How to Install OSX on New Hard Drive?
If you choose to install Mac OS X to the brand new hard drive, follow these steps:
- Connect the new hard drive to your Mac’s hardware.
- Turn on your Apple device holding down the Option key -> select which drive to boot. If you still have your old hard drive connected, it will show as your default booting option.
- Select Disk Utility from the OS X Utilities
- Pick the new drive in the list -> click Verify Disk.
- Select Erase in the Disk Utility. Select the Mac OS Extended (Journaled) option in the Format drop-down menu to format the new drive.
- Optional: Use the Partition option in the Disk Utility to set the number and size of disk partitions.
- Quit the Disk Utility tool, then click Reinstall OS X in the recovery menu.
- Check if your Mac has an internet connection (plug in an Ethernet cord) to use the Mac OS X recovery options.
- Follow the instructions and login to your iTunes account.
- Select the new disk/partition to install Mac OS X on and follow the prompts to start the installation.
How to Reinstall Mac OS X Lion?
The OS X Lion installation procedure is pretty standard. Earlier Mac models running on Lion used to have DVD drives. A bootable OS X Lion DVD is one of the options to use for installation/reinstallation. The bootable DVD will let you erase a drive/partition as a part of the installation process.
- Insert the Lion installation DVD into the optical drive -> restart your Mac.
- Hold down the C key while restarting your Mac to boot from the DVD.
- When the boot process completes, the Mac OS X Utilities window will appear.
- Choose Disk Utility from the list -> click Continue.
- Select the target installation disk -> click the Erase
- Select Mac OS Extended (Journaled) from the Format drop-down menu.
- Name the disk -> click Erase. Confirm the target disk erase, then click Erase
- Choose Quit Disk Utility to exit Disk Utility when the erase is over.
- Next, the Mac OS X Utilities window will reappear.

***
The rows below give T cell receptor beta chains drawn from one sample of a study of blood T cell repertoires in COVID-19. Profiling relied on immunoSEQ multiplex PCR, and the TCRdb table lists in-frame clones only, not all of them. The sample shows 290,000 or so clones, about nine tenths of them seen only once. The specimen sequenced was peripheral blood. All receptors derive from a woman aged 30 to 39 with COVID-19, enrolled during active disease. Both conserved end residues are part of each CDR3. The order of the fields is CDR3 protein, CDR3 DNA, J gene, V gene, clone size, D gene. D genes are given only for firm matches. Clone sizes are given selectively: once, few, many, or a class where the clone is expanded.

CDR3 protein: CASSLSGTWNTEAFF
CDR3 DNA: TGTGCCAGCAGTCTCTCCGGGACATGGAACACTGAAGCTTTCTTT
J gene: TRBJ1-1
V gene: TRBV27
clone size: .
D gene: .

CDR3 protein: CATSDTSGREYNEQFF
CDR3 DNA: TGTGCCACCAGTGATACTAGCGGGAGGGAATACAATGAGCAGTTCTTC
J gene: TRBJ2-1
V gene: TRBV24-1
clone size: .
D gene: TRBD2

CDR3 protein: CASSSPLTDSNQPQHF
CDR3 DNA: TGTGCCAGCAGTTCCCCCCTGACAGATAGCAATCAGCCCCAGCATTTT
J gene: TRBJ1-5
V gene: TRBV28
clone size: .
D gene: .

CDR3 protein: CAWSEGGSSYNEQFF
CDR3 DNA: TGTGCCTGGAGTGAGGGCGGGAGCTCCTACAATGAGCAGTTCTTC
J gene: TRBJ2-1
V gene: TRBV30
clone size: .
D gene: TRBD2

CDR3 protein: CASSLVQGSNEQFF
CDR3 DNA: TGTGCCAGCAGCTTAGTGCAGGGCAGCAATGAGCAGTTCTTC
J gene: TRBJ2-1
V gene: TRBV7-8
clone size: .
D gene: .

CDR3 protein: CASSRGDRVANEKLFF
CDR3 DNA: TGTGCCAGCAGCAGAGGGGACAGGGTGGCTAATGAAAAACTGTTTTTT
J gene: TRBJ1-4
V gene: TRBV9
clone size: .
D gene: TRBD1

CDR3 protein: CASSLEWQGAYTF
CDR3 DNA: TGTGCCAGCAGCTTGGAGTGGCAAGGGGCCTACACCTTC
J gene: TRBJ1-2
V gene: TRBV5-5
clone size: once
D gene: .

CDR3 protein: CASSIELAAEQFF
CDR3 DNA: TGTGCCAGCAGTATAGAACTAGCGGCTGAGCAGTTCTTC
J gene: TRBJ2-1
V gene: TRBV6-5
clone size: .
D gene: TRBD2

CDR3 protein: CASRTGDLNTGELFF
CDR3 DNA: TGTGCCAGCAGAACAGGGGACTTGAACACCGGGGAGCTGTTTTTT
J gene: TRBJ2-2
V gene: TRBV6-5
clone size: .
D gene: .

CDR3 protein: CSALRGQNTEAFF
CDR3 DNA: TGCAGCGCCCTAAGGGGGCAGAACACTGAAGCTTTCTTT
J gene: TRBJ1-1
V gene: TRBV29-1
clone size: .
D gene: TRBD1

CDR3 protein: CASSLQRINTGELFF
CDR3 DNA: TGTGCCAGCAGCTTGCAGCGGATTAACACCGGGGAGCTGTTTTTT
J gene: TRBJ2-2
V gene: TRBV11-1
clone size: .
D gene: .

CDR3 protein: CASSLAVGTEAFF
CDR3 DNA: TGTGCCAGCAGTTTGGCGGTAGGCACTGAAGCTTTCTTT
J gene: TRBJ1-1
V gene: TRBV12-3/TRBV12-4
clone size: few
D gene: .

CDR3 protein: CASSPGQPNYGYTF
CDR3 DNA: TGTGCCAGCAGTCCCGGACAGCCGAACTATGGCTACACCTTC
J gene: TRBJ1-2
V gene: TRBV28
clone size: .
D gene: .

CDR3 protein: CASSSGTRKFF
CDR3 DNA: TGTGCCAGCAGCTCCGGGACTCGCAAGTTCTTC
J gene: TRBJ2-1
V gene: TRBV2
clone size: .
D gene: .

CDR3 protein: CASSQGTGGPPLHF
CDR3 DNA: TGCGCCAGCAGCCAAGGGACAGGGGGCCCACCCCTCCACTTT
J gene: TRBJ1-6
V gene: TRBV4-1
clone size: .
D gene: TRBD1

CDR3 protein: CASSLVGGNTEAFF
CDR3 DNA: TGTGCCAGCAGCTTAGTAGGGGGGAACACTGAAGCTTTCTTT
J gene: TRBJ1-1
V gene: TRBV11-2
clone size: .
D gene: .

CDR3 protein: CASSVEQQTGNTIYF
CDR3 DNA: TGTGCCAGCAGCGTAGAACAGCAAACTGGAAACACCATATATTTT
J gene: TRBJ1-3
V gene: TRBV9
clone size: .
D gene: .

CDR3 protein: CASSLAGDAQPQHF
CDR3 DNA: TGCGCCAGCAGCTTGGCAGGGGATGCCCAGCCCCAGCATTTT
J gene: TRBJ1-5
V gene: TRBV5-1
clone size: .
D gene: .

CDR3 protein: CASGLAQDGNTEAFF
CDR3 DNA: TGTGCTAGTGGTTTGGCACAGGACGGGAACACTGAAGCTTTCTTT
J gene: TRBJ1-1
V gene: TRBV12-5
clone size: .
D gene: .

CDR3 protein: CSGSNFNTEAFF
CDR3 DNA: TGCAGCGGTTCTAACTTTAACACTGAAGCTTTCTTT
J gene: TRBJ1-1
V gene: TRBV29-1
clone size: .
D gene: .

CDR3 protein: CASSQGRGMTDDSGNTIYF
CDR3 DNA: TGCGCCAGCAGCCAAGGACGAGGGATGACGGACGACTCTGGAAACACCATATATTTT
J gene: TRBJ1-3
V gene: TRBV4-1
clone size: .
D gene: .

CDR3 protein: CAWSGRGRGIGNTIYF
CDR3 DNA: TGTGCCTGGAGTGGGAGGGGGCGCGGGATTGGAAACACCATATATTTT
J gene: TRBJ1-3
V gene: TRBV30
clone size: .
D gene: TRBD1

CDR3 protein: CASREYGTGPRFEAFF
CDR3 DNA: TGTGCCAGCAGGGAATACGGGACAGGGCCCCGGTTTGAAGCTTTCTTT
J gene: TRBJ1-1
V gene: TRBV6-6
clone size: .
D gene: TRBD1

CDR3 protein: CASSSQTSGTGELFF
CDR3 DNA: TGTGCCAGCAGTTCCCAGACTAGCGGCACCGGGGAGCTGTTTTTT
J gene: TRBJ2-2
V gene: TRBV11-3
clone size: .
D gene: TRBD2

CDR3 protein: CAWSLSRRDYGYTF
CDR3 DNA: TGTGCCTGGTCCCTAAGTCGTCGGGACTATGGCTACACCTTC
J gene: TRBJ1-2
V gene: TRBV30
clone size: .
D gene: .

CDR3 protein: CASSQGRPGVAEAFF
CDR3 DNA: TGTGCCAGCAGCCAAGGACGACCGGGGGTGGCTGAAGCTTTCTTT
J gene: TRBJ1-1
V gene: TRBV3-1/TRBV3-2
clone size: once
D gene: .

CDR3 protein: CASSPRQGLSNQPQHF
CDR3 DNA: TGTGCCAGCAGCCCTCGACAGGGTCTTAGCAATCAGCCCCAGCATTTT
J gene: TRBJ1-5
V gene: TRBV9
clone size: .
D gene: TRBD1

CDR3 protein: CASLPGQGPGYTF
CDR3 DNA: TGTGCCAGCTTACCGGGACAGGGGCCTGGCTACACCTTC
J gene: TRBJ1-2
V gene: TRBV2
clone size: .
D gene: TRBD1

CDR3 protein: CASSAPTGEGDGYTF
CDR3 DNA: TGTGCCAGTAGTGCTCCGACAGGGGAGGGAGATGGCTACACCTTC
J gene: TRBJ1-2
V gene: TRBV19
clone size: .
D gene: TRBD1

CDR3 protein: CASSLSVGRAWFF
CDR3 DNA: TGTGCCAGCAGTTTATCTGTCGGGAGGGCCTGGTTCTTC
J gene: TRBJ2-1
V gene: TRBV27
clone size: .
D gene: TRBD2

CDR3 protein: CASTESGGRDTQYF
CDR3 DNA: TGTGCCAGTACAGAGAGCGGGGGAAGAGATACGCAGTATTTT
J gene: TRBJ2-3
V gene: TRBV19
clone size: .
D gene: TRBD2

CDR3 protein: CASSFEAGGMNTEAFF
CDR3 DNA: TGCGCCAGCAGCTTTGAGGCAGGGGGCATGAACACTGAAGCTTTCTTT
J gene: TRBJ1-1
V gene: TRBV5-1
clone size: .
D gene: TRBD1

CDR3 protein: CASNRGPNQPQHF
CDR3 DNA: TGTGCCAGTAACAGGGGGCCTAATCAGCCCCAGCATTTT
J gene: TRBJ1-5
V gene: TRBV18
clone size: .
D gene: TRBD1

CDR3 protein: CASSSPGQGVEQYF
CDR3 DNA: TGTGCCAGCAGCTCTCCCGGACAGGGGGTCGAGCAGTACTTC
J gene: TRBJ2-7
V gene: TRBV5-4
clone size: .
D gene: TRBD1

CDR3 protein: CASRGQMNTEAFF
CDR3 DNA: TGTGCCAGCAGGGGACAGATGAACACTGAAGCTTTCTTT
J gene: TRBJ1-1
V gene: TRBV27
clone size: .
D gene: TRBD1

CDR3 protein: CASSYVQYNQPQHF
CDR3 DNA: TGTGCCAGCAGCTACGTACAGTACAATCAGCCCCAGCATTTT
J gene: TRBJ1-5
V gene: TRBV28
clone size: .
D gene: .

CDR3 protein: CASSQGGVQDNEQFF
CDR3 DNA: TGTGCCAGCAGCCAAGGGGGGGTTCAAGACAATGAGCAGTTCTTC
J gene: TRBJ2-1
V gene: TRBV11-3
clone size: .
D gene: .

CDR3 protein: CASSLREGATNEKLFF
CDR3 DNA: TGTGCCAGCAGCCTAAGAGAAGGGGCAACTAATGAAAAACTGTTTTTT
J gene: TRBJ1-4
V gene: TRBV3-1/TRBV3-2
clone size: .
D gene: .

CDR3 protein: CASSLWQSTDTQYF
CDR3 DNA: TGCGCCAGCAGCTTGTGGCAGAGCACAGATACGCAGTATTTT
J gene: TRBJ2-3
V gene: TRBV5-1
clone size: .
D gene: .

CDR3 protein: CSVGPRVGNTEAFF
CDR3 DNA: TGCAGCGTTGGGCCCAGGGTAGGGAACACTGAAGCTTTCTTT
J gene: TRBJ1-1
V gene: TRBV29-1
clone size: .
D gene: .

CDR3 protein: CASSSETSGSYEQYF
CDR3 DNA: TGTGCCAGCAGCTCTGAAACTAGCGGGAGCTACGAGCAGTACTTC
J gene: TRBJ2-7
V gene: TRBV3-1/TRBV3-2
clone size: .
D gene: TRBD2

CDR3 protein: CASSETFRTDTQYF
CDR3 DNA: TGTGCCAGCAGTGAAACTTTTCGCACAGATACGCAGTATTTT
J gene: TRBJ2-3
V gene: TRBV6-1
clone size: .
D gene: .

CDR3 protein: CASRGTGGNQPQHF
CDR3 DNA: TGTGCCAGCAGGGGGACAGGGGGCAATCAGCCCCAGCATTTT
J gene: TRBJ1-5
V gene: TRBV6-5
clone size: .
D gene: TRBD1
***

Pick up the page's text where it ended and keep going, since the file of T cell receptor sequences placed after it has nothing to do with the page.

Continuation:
- Select Re-install Mac OS X Lion from the list of options -> click Continue and follow the prompts on the screen.
How to Run a Mac OS X Mavericks Installer?
OS X Mavericks offers users a single installation option: choosing where to install the new system. Booting from a different disk/volume is unnecessary because the installer launches as a standard application.
- Double-click the Install OS X Mavericks app -> click Continue -> click Agree (twice) to agree to the Mavericks terms and conditions.
- Leave the default installation target, or click Show All Disks to select a different installation target.
- Click Install -> authorize with an administrator username and password.
- Wait until the installer copies the files needed for Mavericks installation. It may take from 20 seconds to a minute.
- After that, your Mac will reboot, and the installation will launch. (In case you’re upgrading from Lion or Mountain Lion, you may need to authorize as an administrator to bypass the FileVault). Depending on the Mac model, the installation takes from 15 minutes to over an hour.
- Next, your Mac will restart to enter the final installation phase which lasts for five to ten minutes. Then, it will boot into Mavericks.
How to Install OS X Yosemite?